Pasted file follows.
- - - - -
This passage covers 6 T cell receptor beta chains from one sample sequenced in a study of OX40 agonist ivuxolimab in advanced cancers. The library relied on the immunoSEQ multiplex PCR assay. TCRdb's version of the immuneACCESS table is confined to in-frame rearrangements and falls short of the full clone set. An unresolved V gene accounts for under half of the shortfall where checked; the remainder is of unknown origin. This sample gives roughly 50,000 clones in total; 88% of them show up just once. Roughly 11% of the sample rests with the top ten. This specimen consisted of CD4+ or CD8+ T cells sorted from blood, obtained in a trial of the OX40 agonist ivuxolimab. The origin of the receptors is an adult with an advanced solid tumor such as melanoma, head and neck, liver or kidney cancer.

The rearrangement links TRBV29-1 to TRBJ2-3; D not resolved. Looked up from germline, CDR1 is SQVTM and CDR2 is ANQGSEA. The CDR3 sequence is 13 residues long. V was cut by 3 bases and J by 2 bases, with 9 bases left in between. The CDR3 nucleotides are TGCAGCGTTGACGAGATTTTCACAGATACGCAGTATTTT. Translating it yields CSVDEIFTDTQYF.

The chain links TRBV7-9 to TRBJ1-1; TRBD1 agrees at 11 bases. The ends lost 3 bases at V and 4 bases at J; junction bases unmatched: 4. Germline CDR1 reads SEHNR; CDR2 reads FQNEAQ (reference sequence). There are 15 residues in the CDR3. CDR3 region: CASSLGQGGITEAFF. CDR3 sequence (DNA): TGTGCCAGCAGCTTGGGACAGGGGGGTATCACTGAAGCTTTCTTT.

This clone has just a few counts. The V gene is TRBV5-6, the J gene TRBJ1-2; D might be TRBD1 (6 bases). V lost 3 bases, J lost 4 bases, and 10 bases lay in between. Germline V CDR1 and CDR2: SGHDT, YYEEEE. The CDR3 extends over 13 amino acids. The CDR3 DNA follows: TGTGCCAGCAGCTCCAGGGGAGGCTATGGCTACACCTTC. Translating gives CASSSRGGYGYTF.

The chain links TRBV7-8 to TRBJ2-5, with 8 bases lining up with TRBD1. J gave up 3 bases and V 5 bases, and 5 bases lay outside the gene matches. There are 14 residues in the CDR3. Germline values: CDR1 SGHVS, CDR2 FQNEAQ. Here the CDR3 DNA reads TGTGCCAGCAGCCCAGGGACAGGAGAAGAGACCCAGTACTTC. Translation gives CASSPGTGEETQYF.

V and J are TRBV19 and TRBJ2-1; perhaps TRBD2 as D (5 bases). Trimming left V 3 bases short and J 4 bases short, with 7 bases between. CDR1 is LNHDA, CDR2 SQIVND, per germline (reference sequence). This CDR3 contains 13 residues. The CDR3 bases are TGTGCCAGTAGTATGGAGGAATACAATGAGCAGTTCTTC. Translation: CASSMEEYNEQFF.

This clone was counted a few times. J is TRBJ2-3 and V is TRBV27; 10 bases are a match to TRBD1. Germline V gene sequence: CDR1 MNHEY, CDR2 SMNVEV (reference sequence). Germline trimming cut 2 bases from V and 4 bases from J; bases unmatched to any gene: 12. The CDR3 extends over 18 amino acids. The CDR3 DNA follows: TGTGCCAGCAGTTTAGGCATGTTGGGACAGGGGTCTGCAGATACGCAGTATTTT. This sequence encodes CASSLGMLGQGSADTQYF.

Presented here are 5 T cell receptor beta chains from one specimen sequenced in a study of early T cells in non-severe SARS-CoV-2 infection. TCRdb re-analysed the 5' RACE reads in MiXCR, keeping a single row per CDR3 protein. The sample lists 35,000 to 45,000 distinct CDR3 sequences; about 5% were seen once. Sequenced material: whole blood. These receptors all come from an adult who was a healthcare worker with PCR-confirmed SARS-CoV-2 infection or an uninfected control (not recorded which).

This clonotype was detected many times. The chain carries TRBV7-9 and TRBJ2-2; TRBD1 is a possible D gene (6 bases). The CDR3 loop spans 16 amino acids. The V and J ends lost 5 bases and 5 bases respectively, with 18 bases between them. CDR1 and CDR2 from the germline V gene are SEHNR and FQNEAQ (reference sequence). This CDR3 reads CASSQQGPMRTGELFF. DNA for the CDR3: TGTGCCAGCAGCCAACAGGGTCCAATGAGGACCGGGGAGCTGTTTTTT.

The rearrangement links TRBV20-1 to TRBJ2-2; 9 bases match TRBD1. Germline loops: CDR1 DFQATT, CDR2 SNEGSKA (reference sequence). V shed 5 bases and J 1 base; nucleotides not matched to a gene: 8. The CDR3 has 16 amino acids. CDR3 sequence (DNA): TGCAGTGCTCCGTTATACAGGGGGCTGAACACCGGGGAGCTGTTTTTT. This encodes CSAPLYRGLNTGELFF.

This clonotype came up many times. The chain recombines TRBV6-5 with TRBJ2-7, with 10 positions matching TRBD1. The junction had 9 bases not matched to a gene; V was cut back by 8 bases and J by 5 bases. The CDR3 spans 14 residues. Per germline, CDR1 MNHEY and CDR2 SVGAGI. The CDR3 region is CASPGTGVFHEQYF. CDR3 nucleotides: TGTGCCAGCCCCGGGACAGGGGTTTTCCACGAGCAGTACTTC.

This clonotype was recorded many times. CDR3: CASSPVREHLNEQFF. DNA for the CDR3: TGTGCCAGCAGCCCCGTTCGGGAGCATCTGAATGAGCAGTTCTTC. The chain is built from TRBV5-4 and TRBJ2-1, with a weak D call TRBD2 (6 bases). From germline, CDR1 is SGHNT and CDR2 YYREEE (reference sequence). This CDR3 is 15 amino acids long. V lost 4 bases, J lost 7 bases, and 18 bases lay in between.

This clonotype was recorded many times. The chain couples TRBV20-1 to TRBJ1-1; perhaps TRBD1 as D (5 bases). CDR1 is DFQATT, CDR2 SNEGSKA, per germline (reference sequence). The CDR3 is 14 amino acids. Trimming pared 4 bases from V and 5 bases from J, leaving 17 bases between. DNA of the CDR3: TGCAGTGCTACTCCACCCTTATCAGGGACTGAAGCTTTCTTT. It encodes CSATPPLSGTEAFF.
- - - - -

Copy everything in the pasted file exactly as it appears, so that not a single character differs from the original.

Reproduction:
This passage covers 6 T cell receptor beta chains from one sample sequenced in a study of OX40 agonist ivuxolimab in advanced cancers. The library relied on the immunoSEQ multiplex PCR assay. TCRdb's version of the immuneACCESS table is confined to in-frame rearrangements and falls short of the full clone set. An unresolved V gene accounts for under half of the shortfall where checked; the remainder is of unknown origin. This sample gives roughly 50,000 clones in total; 88% of them show up just once. Roughly 11% of the sample rests with the top ten. This specimen consisted of CD4+ or CD8+ T cells sorted from blood, obtained in a trial of the OX40 agonist ivuxolimab. The origin of the receptors is an adult with an advanced solid tumor such as melanoma, head and neck, liver or kidney cancer.

The rearrangement links TRBV29-1 to TRBJ2-3; D not resolved. Looked up from germline, CDR1 is SQVTM and CDR2 is ANQGSEA. The CDR3 sequence is 13 residues long. V was cut by 3 bases and J by 2 bases, with 9 bases left in between. The CDR3 nucleotides are TGCAGCGTTGACGAGATTTTCACAGATACGCAGTATTTT. Translating it yields CSVDEIFTDTQYF.

The chain links TRBV7-9 to TRBJ1-1; TRBD1 agrees at 11 bases. The ends lost 3 bases at V and 4 bases at J; junction bases unmatched: 4. Germline CDR1 reads SEHNR; CDR2 reads FQNEAQ (reference sequence). There are 15 residues in the CDR3. CDR3 region: CASSLGQGGITEAFF. CDR3 sequence (DNA): TGTGCCAGCAGCTTGGGACAGGGGGGTATCACTGAAGCTTTCTTT.

This clone has just a few counts. The V gene is TRBV5-6, the J gene TRBJ1-2; D might be TRBD1 (6 bases). V lost 3 bases, J lost 4 bases, and 10 bases lay in between. Germline V CDR1 and CDR2: SGHDT, YYEEEE. The CDR3 extends over 13 amino acids. The CDR3 DNA follows: TGTGCCAGCAGCTCCAGGGGAGGCTATGGCTACACCTTC. Translating gives CASSSRGGYGYTF.

The chain links TRBV7-8 to TRBJ2-5, with 8 bases lining up with TRBD1. J gave up 3 bases and V 5 bases, and 5 bases lay outside the gene matches. There are 14 residues in the CDR3. Germline values: CDR1 SGHVS, CDR2 FQNEAQ. Here the CDR3 DNA reads TGTGCCAGCAGCCCAGGGACAGGAGAAGAGACCCAGTACTTC. Translation gives CASSPGTGEETQYF.

V and J are TRBV19 and TRBJ2-1; perhaps TRBD2 as D (5 bases). Trimming left V 3 bases short and J 4 bases short, with 7 bases between. CDR1 is LNHDA, CDR2 SQIVND, per germline (reference sequence). This CDR3 contains 13 residues. The CDR3 bases are TGTGCCAGTAGTATGGAGGAATACAATGAGCAGTTCTTC. Translation: CASSMEEYNEQFF.

This clone was counted a few times. J is TRBJ2-3 and V is TRBV27; 10 bases are a match to TRBD1. Germline V gene sequence: CDR1 MNHEY, CDR2 SMNVEV (reference sequence). Germline trimming cut 2 bases from V and 4 bases from J; bases unmatched to any gene: 12. The CDR3 extends over 18 amino acids. The CDR3 DNA follows: TGTGCCAGCAGTTTAGGCATGTTGGGACAGGGGTCTGCAGATACGCAGTATTTT. This sequence encodes CASSLGMLGQGSADTQYF.

Presented here are 5 T cell receptor beta chains from one specimen sequenced in a study of early T cells in non-severe SARS-CoV-2 infection. TCRdb re-analysed the 5' RACE reads in MiXCR, keeping a single row per CDR3 protein. The sample lists 35,000 to 45,000 distinct CDR3 sequences; about 5% were seen once. Sequenced material: whole blood. These receptors all come from an adult who was a healthcare worker with PCR-confirmed SARS-CoV-2 infection or an uninfected control (not recorded which).

This clonotype was detected many times. The chain carries TRBV7-9 and TRBJ2-2; TRBD1 is a possible D gene (6 bases). The CDR3 loop spans 16 amino acids. The V and J ends lost 5 bases and 5 bases respectively, with 18 bases between them. CDR1 and CDR2 from the germline V gene are SEHNR and FQNEAQ (reference sequence). This CDR3 reads CASSQQGPMRTGELFF. DNA for the CDR3: TGTGCCAGCAGCCAACAGGGTCCAATGAGGACCGGGGAGCTGTTTTTT.

The rearrangement links TRBV20-1 to TRBJ2-2; 9 bases match TRBD1. Germline loops: CDR1 DFQATT, CDR2 SNEGSKA (reference sequence). V shed 5 bases and J 1 base; nucleotides not matched to a gene: 8. The CDR3 has 16 amino acids. CDR3 sequence (DNA): TGCAGTGCTCCGTTATACAGGGGGCTGAACACCGGGGAGCTGTTTTTT. This encodes CSAPLYRGLNTGELFF.

This clonotype came up many times. The chain recombines TRBV6-5 with TRBJ2-7, with 10 positions matching TRBD1. The junction had 9 bases not matched to a gene; V was cut back by 8 bases and J by 5 bases. The CDR3 spans 14 residues. Per germline, CDR1 MNHEY and CDR2 SVGAGI. The CDR3 region is CASPGTGVFHEQYF. CDR3 nucleotides: TGTGCCAGCCCCGGGACAGGGGTTTTCCACGAGCAGTACTTC.

This clonotype was recorded many times. CDR3: CASSPVREHLNEQFF. DNA for the CDR3: TGTGCCAGCAGCCCCGTTCGGGAGCATCTGAATGAGCAGTTCTTC. The chain is built from TRBV5-4 and TRBJ2-1, with a weak D call TRBD2 (6 bases). From germline, CDR1 is SGHNT and CDR2 YYREEE (reference sequence). This CDR3 is 15 amino acids long. V lost 4 bases, J lost 7 bases, and 18 bases lay in between.

This clonotype was recorded many times. The chain couples TRBV20-1 to TRBJ1-1; perhaps TRBD1 as D (5 bases). CDR1 is DFQATT, CDR2 SNEGSKA, per germline (reference sequence). The CDR3 is 14 amino acids. Trimming pared 4 bases from V and 5 bases from J, leaving 17 bases between. DNA of the CDR3: TGCAGTGCTACTCCACCCTTATCAGGGACTGAAGCTTTCTTT. It encodes CSATPPLSGTEAFF.